The recording of the call was posted to YouTube by a user with the name Michael Bergman. According to the description accompanying the video, "officers of Security Service of Ukraine (SBU) loyal to the ousted President Viktor Yanukovich" hacked Ashton and Paet's phones to make the recording. That recording is available in full here:

This is the second high-level diplomatic conversation regarding Ukraine that has been leaked to the public. On Feb. 6 anonymous Internet users posted to the Internet a phone call between Assistant Secretary of State Victoria Nuland and U.S. Ambassador to Ukraine Geoffrey Pyatt during which they discussed a possible resolution to the crisis in Kiev.

The release of Wednesday's tape carries the same message as Nuland relayed in that leaked conversation: "fuck the EU."



U.N. Envoy Run Out of Crimea by Pro-Russian Thugs

First he was abducted by unidentified gunmen. Then, he wasn't. Now, Robert Serry, the United Nations' special envoy for the Ukraine crisis, is leaving the Crimean peninsula as fast as his plane can return him to Kiev.

On Wednesday, officials at the Ukrainian foreign ministry claimed that Serry had been abducted while traveling in Crimea, but those reports turned out to be incorrect. According to James Mates of ITV News, Serry's car was blocked by thugs who wanted him to come with them. Serry refused and left the car, hiding out in a café while pro-Russian militias blocked the entrance to the eatery.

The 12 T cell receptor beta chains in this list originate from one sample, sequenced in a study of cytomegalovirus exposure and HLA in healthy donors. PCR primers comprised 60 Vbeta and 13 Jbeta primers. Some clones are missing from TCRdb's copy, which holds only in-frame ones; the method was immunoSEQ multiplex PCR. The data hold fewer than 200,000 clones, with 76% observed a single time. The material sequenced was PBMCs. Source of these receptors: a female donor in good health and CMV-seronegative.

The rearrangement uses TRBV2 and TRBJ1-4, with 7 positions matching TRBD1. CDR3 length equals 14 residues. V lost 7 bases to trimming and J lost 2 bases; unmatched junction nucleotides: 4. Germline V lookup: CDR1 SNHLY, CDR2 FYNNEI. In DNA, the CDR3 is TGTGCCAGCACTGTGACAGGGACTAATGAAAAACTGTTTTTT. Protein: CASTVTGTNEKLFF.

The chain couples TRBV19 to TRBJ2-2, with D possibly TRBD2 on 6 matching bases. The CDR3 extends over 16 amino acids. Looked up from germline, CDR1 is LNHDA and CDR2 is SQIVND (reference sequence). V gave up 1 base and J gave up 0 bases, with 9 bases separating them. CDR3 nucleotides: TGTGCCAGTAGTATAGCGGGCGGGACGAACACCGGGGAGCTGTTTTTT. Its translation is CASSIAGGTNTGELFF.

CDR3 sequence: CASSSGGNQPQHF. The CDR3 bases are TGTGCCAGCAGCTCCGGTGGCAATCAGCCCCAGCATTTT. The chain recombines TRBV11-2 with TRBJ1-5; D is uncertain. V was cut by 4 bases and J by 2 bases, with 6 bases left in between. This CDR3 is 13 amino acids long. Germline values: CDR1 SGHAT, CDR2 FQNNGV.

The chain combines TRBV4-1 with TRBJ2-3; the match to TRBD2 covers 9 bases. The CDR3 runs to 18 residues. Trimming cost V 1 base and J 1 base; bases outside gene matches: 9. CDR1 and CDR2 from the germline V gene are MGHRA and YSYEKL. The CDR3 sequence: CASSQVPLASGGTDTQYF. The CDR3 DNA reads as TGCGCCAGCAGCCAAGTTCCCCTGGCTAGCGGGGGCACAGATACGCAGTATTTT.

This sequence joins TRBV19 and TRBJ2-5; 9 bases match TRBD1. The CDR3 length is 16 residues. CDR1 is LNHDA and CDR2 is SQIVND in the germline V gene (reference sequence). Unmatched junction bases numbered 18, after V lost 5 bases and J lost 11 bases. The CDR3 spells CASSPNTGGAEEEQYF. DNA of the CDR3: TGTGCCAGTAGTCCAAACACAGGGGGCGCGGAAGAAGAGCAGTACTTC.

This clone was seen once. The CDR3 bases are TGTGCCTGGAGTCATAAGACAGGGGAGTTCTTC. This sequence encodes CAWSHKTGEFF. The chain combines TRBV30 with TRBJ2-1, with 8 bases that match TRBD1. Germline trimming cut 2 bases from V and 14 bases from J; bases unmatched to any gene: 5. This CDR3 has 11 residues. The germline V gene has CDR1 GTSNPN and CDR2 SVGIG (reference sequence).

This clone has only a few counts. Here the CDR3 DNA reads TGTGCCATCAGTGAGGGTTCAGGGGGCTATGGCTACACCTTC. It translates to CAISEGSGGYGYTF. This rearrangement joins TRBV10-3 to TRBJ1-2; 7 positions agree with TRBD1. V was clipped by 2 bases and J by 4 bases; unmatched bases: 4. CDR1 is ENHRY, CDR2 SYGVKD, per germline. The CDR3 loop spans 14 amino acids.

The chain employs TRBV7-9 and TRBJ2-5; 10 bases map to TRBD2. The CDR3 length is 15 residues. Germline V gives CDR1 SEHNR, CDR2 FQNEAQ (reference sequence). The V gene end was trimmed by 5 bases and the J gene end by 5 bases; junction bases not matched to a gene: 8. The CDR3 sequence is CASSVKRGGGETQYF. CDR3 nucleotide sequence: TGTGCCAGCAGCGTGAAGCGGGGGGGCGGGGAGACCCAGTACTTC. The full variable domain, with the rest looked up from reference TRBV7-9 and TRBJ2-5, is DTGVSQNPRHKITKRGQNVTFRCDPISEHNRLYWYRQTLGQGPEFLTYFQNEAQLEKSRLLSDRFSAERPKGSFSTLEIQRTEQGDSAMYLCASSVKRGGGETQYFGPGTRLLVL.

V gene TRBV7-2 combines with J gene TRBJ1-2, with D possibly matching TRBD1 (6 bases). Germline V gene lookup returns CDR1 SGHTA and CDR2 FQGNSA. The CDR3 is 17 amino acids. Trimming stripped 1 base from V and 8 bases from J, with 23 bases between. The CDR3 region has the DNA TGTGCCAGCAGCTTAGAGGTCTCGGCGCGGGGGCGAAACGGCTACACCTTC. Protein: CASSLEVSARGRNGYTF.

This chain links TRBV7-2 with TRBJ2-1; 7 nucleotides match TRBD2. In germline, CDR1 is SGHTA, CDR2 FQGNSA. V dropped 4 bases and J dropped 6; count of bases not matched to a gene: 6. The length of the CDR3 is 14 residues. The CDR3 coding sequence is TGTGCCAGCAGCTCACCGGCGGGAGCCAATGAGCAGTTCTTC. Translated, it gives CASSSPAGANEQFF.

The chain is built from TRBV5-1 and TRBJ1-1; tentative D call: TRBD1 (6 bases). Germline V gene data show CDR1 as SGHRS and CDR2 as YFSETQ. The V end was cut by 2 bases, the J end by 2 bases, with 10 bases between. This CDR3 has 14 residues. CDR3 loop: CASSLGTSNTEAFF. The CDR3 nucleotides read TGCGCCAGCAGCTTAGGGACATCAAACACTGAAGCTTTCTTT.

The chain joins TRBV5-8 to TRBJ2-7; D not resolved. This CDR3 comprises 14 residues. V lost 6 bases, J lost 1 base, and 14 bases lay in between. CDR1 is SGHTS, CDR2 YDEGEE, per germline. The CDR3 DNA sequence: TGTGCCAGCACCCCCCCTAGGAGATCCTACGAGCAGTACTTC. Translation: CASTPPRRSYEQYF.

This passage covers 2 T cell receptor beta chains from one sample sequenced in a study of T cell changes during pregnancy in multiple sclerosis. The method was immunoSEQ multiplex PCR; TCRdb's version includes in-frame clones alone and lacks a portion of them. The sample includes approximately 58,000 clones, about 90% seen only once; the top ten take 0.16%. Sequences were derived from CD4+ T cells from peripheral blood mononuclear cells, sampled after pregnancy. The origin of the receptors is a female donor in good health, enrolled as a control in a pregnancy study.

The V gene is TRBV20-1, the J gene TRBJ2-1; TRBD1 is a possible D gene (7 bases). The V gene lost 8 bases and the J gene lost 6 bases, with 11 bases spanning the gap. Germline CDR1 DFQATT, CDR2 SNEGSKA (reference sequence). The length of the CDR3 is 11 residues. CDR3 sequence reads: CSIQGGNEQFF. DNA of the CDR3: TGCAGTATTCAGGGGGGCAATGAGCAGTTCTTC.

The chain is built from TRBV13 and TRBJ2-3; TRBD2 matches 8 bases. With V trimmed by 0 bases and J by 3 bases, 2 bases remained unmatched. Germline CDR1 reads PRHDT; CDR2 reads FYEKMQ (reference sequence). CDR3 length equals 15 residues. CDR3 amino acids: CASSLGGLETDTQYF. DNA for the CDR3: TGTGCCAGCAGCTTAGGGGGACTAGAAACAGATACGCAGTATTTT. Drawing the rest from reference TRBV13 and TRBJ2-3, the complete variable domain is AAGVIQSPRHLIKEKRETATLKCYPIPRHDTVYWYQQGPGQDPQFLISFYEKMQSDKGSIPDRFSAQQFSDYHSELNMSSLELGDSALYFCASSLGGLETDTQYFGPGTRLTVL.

The entire episode played out live on Twitter: 


The U.N. has been eager to carve out a diplomatic role for itself in Crimea, and on Friday, U.N. Secretary-General Ban Ki-moon instructed Serry, his special envoy, to travel to Crimea and try to mediate a political settlement between Kiev and pro-Russian leaders there. But Crimea's new leadership refused to extend an invitation to Serry, and unidentified armed men controlling Crimea's key airports refused to permit him to land.  

Serry, a former Dutch ambassador to Ukraine, finally arrived in Crimea this week to begin talks with key players.

Serry was accosted by a group of about 10 to 15 men, some of them carrying arms and dressed in fatigues, following a visit to Ukraine's regional navy headquarters on Wednesday. The men, who didn't reveal where they were from, threatened Serry, saying he "should leave Crimea and go to the airport" immediately, U.N. Deputy Secretary-General Jan Eliasson told reporters in an audio press conference from Kiev. When Serry refused to head to the airport, the men blocked his car from moving, forcing him to head back toward his hotel on foot. Serry stopped at a local café, where he placed a call to Eliasson and hid out with the ITV crew.

Eliasson denied reports in the press indicating Serry had been kidnapped. He said Serry was not traveling with a U.N. security detail and had relied on Ukrainian authorities to ensure his safety. Given Wednesday's drama, it seems like that may have been a mistake.